Biological classification of organisms

Classification is the arrangement of organisms in specific groups or categories based on certain characters.
System of classification
1) Artificial system: In this system, morphological characters like habit, habitat, number of stamens etc. are considered to classify organisms e.g.: Linnaean system
2) Natural system: In this system, natural relationship are considered to classify organisms Ex: George Bentham and Joseph Dalton Hooker's system
3) Phylogenetic system: In this system, evolutionary relationships are taken into account to classify the organisms. e.g.: Engler and Prantl's system.
Aristotle was the earliest to attempt a more scientific bases for classification. He used simple characters like morphology to classify the plants into herbs, shrubs and trees. He also divided animals into two groups, those which had red blood and those did not.

Two kingdom system of classification
Proposed by C. Linnaeus
He divided organisms into two kingdoms-Plantae and Animalia.
Demerits: A large number of organisms did not fall into either plant kingdom or animal kingdom.
Three kingdom system of classification
Proposed by E. Haeckel.
He introduced a separate kingdom for all unicellular eukaryotes, Protista. He included fungi, protozoans, algae, bacteria and slime molds in Protista.
Demerits: Prokaryotes and eukaryotes were placed together in Protista as well as Heterotrophic bacteria and fungi placed along with autotrophic algae.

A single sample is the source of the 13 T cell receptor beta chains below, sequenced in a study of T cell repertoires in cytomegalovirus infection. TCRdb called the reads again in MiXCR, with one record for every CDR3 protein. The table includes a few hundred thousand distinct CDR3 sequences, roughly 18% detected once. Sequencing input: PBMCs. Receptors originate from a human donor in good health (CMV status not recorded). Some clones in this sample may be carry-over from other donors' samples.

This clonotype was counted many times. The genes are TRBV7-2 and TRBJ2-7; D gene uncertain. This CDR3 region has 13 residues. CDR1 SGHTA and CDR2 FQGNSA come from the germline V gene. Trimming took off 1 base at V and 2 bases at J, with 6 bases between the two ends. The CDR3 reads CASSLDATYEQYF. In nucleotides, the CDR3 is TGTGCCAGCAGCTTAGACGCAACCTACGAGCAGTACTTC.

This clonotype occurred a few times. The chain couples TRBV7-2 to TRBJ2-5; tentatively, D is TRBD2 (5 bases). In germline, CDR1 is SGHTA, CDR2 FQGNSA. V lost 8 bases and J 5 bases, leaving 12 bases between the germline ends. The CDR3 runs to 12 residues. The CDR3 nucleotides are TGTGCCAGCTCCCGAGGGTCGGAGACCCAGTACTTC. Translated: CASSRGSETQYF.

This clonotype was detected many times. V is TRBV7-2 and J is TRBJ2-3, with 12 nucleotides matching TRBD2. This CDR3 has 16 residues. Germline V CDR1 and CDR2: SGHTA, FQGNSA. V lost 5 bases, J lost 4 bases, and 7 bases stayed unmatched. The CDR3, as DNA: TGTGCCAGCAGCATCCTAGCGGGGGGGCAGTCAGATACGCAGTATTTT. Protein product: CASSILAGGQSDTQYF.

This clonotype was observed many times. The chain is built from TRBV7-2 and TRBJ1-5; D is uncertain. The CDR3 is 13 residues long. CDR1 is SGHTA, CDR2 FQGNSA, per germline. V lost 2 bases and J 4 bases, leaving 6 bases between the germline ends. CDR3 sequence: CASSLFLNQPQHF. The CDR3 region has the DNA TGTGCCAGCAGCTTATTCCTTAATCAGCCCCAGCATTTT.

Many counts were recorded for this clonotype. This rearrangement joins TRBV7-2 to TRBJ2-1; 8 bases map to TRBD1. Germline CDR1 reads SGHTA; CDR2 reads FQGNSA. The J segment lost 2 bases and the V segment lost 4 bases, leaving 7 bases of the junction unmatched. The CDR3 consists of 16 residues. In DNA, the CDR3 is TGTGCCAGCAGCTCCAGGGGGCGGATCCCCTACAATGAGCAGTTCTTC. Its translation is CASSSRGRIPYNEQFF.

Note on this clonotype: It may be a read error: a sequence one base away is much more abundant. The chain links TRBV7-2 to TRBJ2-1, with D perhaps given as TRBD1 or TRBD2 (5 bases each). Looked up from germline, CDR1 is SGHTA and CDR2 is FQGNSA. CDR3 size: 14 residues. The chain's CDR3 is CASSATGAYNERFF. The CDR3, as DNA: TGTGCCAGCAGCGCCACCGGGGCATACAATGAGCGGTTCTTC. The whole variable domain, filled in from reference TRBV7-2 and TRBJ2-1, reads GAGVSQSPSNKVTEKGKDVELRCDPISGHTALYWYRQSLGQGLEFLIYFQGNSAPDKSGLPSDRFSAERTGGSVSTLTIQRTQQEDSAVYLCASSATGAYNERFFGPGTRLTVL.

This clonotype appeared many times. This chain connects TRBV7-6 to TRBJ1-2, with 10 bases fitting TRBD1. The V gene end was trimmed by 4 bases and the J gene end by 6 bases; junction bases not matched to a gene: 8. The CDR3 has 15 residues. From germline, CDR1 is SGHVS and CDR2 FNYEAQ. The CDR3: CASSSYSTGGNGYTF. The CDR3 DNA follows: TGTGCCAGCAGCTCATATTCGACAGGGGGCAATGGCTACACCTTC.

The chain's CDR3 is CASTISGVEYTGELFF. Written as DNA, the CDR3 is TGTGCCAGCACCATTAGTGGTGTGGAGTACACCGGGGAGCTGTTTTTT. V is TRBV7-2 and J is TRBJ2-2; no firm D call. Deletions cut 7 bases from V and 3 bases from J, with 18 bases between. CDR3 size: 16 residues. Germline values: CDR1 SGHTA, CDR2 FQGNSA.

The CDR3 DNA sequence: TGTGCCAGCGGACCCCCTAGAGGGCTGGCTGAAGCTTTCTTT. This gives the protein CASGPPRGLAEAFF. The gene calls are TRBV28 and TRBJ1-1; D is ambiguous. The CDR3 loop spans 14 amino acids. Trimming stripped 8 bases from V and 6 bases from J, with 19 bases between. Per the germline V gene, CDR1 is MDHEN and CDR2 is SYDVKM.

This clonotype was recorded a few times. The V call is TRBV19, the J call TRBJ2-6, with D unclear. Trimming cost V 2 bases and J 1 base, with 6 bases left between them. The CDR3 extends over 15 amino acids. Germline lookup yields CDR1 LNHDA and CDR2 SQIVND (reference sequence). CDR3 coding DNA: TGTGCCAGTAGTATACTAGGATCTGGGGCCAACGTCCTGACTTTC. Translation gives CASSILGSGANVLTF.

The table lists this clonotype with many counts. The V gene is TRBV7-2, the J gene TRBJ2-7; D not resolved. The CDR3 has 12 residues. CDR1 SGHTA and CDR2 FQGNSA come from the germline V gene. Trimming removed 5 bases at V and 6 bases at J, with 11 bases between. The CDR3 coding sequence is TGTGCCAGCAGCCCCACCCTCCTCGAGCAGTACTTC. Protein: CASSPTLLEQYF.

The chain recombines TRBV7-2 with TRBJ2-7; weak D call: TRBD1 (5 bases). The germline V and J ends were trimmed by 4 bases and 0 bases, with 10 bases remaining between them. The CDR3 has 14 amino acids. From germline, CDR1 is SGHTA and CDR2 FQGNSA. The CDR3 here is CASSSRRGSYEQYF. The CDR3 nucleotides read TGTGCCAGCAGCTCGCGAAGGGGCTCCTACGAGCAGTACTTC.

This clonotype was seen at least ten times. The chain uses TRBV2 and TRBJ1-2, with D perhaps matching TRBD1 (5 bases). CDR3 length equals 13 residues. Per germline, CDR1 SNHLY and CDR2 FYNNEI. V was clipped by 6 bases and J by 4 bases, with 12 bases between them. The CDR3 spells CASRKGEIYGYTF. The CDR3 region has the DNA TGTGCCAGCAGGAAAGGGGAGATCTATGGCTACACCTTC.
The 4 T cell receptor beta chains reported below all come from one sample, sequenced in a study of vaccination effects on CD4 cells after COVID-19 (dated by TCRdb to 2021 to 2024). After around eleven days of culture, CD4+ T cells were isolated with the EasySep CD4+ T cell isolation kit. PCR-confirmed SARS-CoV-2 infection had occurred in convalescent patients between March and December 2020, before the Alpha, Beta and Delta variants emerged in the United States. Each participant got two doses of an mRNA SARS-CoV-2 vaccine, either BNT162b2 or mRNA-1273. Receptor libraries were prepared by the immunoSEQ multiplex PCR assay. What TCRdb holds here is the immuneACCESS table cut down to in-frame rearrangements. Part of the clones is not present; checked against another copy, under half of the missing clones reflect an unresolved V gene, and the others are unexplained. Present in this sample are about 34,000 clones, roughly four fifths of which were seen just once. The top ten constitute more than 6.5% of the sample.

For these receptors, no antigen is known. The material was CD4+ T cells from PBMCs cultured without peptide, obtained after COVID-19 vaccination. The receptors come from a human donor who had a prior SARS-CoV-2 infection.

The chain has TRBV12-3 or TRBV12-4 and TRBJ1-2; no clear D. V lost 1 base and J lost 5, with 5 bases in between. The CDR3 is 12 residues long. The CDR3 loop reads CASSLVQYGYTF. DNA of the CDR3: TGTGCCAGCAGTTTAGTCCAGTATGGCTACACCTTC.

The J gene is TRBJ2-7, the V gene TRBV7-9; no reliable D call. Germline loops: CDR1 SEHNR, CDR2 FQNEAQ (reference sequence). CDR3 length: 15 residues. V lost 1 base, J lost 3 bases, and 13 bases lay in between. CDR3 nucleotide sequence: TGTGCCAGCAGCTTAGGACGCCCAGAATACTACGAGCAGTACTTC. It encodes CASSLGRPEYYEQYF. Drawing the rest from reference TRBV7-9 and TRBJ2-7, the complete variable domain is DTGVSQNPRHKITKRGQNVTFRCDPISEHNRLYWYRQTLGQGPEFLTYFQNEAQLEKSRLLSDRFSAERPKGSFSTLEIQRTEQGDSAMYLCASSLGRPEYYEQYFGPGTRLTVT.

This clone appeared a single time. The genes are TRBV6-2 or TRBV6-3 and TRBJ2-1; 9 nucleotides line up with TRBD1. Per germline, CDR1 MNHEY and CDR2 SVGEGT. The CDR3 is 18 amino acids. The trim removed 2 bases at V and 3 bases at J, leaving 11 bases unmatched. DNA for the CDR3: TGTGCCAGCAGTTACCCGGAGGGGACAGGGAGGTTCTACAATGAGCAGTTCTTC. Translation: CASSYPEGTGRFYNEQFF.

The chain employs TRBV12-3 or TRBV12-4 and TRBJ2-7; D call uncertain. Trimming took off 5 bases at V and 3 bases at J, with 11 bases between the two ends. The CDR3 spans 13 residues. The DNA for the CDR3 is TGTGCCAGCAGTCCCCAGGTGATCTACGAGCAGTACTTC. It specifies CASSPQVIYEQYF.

Four kingdom system of classification
Proposed by Copeland.
He introduced a separate kingdom, Monera for all unicellular prokaryotes. The term Monera was given by Daugherty and Allen.
Demerits: No proper place in this system of fungi. Other characteristics such as cell structure, mode of nutrition, habitat, methods of reproduction, evolutionary relationships etc. were not included.
Five kingdom system of classification
It is the most advanced and most accepted popular system of classification. It was proposed by R.H. Whittaker(1969). The five kingdoms are Monera, Protista, Fungi, Plantae and Animalia. It is phylogenetic system but mainly based on mode nutrition. Other criteria for five kingdom classification
a) Type of cell structure-Prokaryotic or Eukaryotic,
b) Complexity of organism's body-Unicellular or Multicellular,
c) Mode of nutrition- Autotrophs or Heterotrophs,
d) Major ecological role- Producer, Consumer or Decomposer,
e) Phylogenetic relationship-Evolutionary relationship, simple to complex.
Demerits: Both the kingdoms, Monera and Protista include autotrophic as well as heterotrophic organisms. The three kingdoms(Plantae, Animalia and Fungi) do not have a single ancestor. Members of algae are placed in different kingdoms. No proper place in this system of classification for viruses.